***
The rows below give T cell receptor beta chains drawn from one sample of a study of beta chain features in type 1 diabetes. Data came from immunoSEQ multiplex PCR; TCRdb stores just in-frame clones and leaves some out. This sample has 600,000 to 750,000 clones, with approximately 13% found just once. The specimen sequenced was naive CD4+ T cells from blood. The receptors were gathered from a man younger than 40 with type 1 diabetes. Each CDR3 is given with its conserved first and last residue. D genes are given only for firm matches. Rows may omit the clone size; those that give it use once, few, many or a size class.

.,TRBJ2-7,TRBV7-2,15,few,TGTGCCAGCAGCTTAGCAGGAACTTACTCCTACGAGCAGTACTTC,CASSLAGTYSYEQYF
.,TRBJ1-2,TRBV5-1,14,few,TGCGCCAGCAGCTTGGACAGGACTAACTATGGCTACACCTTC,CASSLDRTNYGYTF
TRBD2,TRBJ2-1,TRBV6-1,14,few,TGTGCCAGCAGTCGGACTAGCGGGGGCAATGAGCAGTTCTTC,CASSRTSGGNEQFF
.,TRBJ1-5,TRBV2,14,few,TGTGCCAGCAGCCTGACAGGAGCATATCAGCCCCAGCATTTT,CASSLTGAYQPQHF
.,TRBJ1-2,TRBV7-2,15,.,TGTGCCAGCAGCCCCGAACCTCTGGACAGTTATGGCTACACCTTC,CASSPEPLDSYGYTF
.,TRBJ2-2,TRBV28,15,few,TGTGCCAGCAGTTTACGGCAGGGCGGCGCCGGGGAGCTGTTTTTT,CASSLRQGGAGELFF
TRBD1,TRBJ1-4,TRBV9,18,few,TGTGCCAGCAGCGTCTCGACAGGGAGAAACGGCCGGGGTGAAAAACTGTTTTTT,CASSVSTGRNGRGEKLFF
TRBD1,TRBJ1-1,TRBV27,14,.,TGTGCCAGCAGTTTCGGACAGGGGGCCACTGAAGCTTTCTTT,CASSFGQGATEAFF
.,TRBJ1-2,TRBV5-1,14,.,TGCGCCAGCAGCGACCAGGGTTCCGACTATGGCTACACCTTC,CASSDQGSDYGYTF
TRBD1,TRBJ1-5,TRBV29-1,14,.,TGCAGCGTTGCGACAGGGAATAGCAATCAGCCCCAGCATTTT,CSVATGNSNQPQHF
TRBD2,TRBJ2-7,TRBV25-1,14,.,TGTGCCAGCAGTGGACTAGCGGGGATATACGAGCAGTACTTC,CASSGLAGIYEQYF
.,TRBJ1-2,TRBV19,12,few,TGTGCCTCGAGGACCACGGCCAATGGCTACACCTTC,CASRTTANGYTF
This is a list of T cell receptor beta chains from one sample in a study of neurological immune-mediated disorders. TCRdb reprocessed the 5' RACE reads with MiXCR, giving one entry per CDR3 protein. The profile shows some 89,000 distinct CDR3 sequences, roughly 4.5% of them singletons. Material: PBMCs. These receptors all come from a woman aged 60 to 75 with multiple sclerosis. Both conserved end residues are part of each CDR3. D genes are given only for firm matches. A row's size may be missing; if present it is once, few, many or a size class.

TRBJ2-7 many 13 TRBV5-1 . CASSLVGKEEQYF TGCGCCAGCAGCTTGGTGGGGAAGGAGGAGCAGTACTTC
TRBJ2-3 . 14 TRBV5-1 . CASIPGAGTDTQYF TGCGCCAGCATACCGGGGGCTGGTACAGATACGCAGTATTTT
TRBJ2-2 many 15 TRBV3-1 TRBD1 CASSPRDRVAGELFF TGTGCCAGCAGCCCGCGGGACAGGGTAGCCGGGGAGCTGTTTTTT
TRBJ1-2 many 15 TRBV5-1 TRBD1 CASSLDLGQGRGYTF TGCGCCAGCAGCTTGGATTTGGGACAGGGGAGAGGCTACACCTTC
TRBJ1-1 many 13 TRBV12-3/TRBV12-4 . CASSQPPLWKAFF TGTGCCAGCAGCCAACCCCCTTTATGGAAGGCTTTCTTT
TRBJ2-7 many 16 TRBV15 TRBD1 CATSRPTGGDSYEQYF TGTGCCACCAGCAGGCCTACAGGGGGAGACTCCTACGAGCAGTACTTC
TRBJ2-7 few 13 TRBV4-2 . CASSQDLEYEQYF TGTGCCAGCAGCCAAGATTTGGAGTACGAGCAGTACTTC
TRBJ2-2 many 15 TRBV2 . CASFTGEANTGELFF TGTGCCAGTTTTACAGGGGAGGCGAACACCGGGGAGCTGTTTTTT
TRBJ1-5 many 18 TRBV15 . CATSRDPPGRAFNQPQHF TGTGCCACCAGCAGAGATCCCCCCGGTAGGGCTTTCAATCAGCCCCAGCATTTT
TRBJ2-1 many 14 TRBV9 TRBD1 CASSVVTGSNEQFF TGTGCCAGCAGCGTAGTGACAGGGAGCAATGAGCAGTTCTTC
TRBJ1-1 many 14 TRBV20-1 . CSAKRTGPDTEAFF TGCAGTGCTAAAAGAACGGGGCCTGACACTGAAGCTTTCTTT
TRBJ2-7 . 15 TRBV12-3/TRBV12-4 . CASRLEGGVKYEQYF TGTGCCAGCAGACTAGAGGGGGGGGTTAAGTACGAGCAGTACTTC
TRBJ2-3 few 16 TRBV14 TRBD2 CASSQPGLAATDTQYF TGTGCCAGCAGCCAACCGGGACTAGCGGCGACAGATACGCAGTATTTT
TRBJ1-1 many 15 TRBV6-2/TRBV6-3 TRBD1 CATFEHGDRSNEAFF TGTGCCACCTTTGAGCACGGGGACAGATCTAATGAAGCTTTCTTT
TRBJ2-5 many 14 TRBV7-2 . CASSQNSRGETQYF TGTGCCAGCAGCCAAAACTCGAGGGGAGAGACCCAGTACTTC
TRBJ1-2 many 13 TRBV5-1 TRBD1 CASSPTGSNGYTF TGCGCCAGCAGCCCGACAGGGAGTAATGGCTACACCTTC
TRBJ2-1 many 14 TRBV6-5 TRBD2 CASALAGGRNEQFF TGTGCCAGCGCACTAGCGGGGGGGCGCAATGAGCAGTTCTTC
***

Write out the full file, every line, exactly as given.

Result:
The rows below give T cell receptor beta chains drawn from one sample of a study of beta chain features in type 1 diabetes. Data came from immunoSEQ multiplex PCR; TCRdb stores just in-frame clones and leaves some out. This sample has 600,000 to 750,000 clones, with approximately 13% found just once. The specimen sequenced was naive CD4+ T cells from blood. The receptors were gathered from a man younger than 40 with type 1 diabetes. Each CDR3 is given with its conserved first and last residue. D genes are given only for firm matches. Rows may omit the clone size; those that give it use once, few, many or a size class.

.,TRBJ2-7,TRBV7-2,15,few,TGTGCCAGCAGCTTAGCAGGAACTTACTCCTACGAGCAGTACTTC,CASSLAGTYSYEQYF
.,TRBJ1-2,TRBV5-1,14,few,TGCGCCAGCAGCTTGGACAGGACTAACTATGGCTACACCTTC,CASSLDRTNYGYTF
TRBD2,TRBJ2-1,TRBV6-1,14,few,TGTGCCAGCAGTCGGACTAGCGGGGGCAATGAGCAGTTCTTC,CASSRTSGGNEQFF
.,TRBJ1-5,TRBV2,14,few,TGTGCCAGCAGCCTGACAGGAGCATATCAGCCCCAGCATTTT,CASSLTGAYQPQHF
.,TRBJ1-2,TRBV7-2,15,.,TGTGCCAGCAGCCCCGAACCTCTGGACAGTTATGGCTACACCTTC,CASSPEPLDSYGYTF
.,TRBJ2-2,TRBV28,15,few,TGTGCCAGCAGTTTACGGCAGGGCGGCGCCGGGGAGCTGTTTTTT,CASSLRQGGAGELFF
TRBD1,TRBJ1-4,TRBV9,18,few,TGTGCCAGCAGCGTCTCGACAGGGAGAAACGGCCGGGGTGAAAAACTGTTTTTT,CASSVSTGRNGRGEKLFF
TRBD1,TRBJ1-1,TRBV27,14,.,TGTGCCAGCAGTTTCGGACAGGGGGCCACTGAAGCTTTCTTT,CASSFGQGATEAFF
.,TRBJ1-2,TRBV5-1,14,.,TGCGCCAGCAGCGACCAGGGTTCCGACTATGGCTACACCTTC,CASSDQGSDYGYTF
TRBD1,TRBJ1-5,TRBV29-1,14,.,TGCAGCGTTGCGACAGGGAATAGCAATCAGCCCCAGCATTTT,CSVATGNSNQPQHF
TRBD2,TRBJ2-7,TRBV25-1,14,.,TGTGCCAGCAGTGGACTAGCGGGGATATACGAGCAGTACTTC,CASSGLAGIYEQYF
.,TRBJ1-2,TRBV19,12,few,TGTGCCTCGAGGACCACGGCCAATGGCTACACCTTC,CASRTTANGYTF
This is a list of T cell receptor beta chains from one sample in a study of neurological immune-mediated disorders. TCRdb reprocessed the 5' RACE reads with MiXCR, giving one entry per CDR3 protein. The profile shows some 89,000 distinct CDR3 sequences, roughly 4.5% of them singletons. Material: PBMCs. These receptors all come from a woman aged 60 to 75 with multiple sclerosis. Both conserved end residues are part of each CDR3. D genes are given only for firm matches. A row's size may be missing; if present it is once, few, many or a size class.

TRBJ2-7 many 13 TRBV5-1 . CASSLVGKEEQYF TGCGCCAGCAGCTTGGTGGGGAAGGAGGAGCAGTACTTC
TRBJ2-3 . 14 TRBV5-1 . CASIPGAGTDTQYF TGCGCCAGCATACCGGGGGCTGGTACAGATACGCAGTATTTT
TRBJ2-2 many 15 TRBV3-1 TRBD1 CASSPRDRVAGELFF TGTGCCAGCAGCCCGCGGGACAGGGTAGCCGGGGAGCTGTTTTTT
TRBJ1-2 many 15 TRBV5-1 TRBD1 CASSLDLGQGRGYTF TGCGCCAGCAGCTTGGATTTGGGACAGGGGAGAGGCTACACCTTC
TRBJ1-1 many 13 TRBV12-3/TRBV12-4 . CASSQPPLWKAFF TGTGCCAGCAGCCAACCCCCTTTATGGAAGGCTTTCTTT
TRBJ2-7 many 16 TRBV15 TRBD1 CATSRPTGGDSYEQYF TGTGCCACCAGCAGGCCTACAGGGGGAGACTCCTACGAGCAGTACTTC
TRBJ2-7 few 13 TRBV4-2 . CASSQDLEYEQYF TGTGCCAGCAGCCAAGATTTGGAGTACGAGCAGTACTTC
TRBJ2-2 many 15 TRBV2 . CASFTGEANTGELFF TGTGCCAGTTTTACAGGGGAGGCGAACACCGGGGAGCTGTTTTTT
TRBJ1-5 many 18 TRBV15 . CATSRDPPGRAFNQPQHF TGTGCCACCAGCAGAGATCCCCCCGGTAGGGCTTTCAATCAGCCCCAGCATTTT
TRBJ2-1 many 14 TRBV9 TRBD1 CASSVVTGSNEQFF TGTGCCAGCAGCGTAGTGACAGGGAGCAATGAGCAGTTCTTC
TRBJ1-1 many 14 TRBV20-1 . CSAKRTGPDTEAFF TGCAGTGCTAAAAGAACGGGGCCTGACACTGAAGCTTTCTTT
TRBJ2-7 . 15 TRBV12-3/TRBV12-4 . CASRLEGGVKYEQYF TGTGCCAGCAGACTAGAGGGGGGGGTTAAGTACGAGCAGTACTTC
TRBJ2-3 few 16 TRBV14 TRBD2 CASSQPGLAATDTQYF TGTGCCAGCAGCCAACCGGGACTAGCGGCGACAGATACGCAGTATTTT
TRBJ1-1 many 15 TRBV6-2/TRBV6-3 TRBD1 CATFEHGDRSNEAFF TGTGCCACCTTTGAGCACGGGGACAGATCTAATGAAGCTTTCTTT
TRBJ2-5 many 14 TRBV7-2 . CASSQNSRGETQYF TGTGCCAGCAGCCAAAACTCGAGGGGAGAGACCCAGTACTTC
TRBJ1-2 many 13 TRBV5-1 TRBD1 CASSPTGSNGYTF TGCGCCAGCAGCCCGACAGGGAGTAATGGCTACACCTTC
TRBJ2-1 many 14 TRBV6-5 TRBD2 CASALAGGRNEQFF TGTGCCAGCGCACTAGCGGGGGGGCGCAATGAGCAGTTCTTC